Softcover Book
USD 199.99
Price excludes VAT (USA)
  • Compact, lightweight edition
  • Dispatched in 3 to 5 business days
  • Free shipping worldwide - see info

Tax calculation will be finalised at checkout

Purchases are for personal use only

Institutional subscriptions

Similar content being viewed by others


  1. Mehalik, M.M., Doppelt, Y., Schuun, C.D.: Middle-school science through design- based learning versus scripted inquiry: better overall science concept learning. J. Eng. Educ. 97(1), 71–85 (2008)

    Article  Google Scholar 

  2. Stager, G.S., Ph, D.: A constructionist approach to teaching with robotics four case studies of robotics projects. In: Constructionism (2010)

    Google Scholar 

  3. Barreto, F., Benitti, V.: Computers & education exploring the educational potential of robotics in schools: a systematic review. Comput. Educ. 58(3), 978–988 (2012)

    Article  Google Scholar 

  4. Korkmaz, Ö.: The effect of Lego Mindstorms Ev3 based design activities on students’ attitudes towards learning computer programming, self-efficacy beliefs and levels of academic achievement. Balt. J. Mod. Comput. 4(4), 994–1007 (2016)

    Google Scholar 

  5. Liu, M., Lee, S., Chang, H.M.: Examining how middle school science teachers implement a multimedia-enrched problem-based learning environment. Interdiscip. J. Probl. Learn. 6(2), 46–84 (2012)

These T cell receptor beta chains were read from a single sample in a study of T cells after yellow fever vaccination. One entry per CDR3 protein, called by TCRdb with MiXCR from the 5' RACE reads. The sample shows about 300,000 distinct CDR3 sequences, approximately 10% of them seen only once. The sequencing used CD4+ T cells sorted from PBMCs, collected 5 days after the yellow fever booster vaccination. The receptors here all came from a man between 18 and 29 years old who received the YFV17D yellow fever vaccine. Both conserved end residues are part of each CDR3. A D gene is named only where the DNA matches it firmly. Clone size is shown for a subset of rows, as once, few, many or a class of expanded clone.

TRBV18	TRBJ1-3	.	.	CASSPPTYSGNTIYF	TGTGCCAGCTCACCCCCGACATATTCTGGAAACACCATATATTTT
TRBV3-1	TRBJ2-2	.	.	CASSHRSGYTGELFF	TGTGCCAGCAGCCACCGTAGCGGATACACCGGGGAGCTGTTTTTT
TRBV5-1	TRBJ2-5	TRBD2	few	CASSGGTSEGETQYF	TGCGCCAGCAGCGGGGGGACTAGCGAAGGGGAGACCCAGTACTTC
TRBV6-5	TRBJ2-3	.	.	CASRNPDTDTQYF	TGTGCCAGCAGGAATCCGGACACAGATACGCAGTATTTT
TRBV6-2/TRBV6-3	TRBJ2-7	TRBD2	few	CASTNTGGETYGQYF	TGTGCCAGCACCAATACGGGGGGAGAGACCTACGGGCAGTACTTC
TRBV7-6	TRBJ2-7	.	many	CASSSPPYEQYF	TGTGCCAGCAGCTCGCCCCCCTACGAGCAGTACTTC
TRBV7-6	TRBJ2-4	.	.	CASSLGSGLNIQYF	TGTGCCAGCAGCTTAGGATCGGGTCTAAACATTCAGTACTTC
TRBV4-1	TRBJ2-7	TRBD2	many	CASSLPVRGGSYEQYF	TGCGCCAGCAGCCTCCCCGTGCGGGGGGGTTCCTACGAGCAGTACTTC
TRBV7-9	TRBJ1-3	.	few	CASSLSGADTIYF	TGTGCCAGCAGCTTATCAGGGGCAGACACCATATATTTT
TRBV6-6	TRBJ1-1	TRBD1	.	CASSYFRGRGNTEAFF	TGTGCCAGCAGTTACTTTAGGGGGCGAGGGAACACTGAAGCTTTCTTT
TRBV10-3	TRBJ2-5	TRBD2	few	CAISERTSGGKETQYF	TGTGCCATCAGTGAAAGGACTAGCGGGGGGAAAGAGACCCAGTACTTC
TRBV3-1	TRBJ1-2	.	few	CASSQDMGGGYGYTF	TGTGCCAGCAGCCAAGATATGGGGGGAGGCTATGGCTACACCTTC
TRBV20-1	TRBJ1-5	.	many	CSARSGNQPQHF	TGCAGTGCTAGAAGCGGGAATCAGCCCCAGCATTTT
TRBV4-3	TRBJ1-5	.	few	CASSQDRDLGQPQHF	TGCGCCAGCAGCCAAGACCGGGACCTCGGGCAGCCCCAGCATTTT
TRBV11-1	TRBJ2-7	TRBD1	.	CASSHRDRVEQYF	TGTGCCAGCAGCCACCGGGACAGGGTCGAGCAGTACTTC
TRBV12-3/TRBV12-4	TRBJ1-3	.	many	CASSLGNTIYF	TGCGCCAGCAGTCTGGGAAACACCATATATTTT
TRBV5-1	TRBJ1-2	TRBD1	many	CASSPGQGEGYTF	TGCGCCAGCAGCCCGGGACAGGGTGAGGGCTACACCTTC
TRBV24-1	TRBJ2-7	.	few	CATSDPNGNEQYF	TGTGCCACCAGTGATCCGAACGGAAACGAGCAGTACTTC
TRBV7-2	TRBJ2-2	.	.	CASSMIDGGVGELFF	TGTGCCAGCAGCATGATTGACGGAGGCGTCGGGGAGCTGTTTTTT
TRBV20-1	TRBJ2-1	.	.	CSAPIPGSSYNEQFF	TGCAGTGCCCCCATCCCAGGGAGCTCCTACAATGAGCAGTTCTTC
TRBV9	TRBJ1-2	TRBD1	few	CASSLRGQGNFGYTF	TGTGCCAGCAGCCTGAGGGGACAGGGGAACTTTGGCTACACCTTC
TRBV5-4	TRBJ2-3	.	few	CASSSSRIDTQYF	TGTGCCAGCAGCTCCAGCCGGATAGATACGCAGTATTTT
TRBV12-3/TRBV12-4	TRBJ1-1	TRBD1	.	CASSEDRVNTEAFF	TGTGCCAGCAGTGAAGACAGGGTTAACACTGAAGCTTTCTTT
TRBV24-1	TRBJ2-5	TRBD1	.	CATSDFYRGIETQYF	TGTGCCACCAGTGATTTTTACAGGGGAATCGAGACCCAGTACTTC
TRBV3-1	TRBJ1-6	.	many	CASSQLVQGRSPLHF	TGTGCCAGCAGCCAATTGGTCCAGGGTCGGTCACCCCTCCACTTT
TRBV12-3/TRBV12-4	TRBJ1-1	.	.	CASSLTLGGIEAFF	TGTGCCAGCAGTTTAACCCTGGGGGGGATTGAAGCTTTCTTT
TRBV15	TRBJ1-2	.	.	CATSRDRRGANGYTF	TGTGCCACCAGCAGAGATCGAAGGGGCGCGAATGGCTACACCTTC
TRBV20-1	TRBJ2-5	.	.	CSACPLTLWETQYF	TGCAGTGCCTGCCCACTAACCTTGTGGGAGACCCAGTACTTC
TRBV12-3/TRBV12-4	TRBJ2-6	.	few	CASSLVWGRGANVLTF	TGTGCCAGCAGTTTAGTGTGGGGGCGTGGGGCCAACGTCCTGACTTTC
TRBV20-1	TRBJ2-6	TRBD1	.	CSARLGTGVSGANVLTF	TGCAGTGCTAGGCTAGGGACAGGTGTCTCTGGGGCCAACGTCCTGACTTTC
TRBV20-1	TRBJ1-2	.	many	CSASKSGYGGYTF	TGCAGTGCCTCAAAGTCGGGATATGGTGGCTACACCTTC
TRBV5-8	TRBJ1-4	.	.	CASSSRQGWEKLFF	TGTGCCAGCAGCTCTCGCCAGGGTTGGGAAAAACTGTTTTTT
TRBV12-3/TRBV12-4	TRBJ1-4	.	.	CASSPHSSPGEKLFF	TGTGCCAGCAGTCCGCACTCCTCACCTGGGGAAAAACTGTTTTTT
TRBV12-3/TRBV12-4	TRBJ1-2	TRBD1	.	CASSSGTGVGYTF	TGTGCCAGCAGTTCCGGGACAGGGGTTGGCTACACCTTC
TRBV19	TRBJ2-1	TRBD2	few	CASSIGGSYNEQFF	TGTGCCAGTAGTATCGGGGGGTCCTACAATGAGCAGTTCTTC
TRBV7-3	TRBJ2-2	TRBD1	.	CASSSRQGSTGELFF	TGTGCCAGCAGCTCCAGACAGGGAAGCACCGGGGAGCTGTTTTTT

Google Scholar 

  6. Gertzman, A.D.: A case study of problem-based learning in a middle school science classroom: lessons learned. In: Proceedings of the 1996 International Conference on Learning Sciences (1995)

    Google Scholar 

  7. Johnson, A.M., Jacovina, M.E., Russell, D.G., Soto, C.M.: Challenges and solutions when using technologies in the classroom. In: Adaptive Educational Technologies for Literacy Instruction, pp. 13–29 (2016)

    Google Scholar 

  8. Ertmer, P.A., Simons, K.D., Simons, K.D.: Jumping the PBL implementation hurdle: supporting the efforts of K – 12 teachers. Interdiscip. J. Probl. Learn. 1(1), 40–54 (2006)

    Google Scholar 

  9. Odden, T.O.B., Russ, R.S.: Defining sensemaking: bringing clarity to a fragmented theoretical construct. Sci. Educ. 103(1), 187–205 (2019)

    Article  Google Scholar 

  10. Blikstein, P.: Digital fabrication and ‘making’ in education the democratization of invention. In: FabLabs: Of Machines, Makers and Inventors, no. September, pp. 203–221 (2015)

    Google Scholar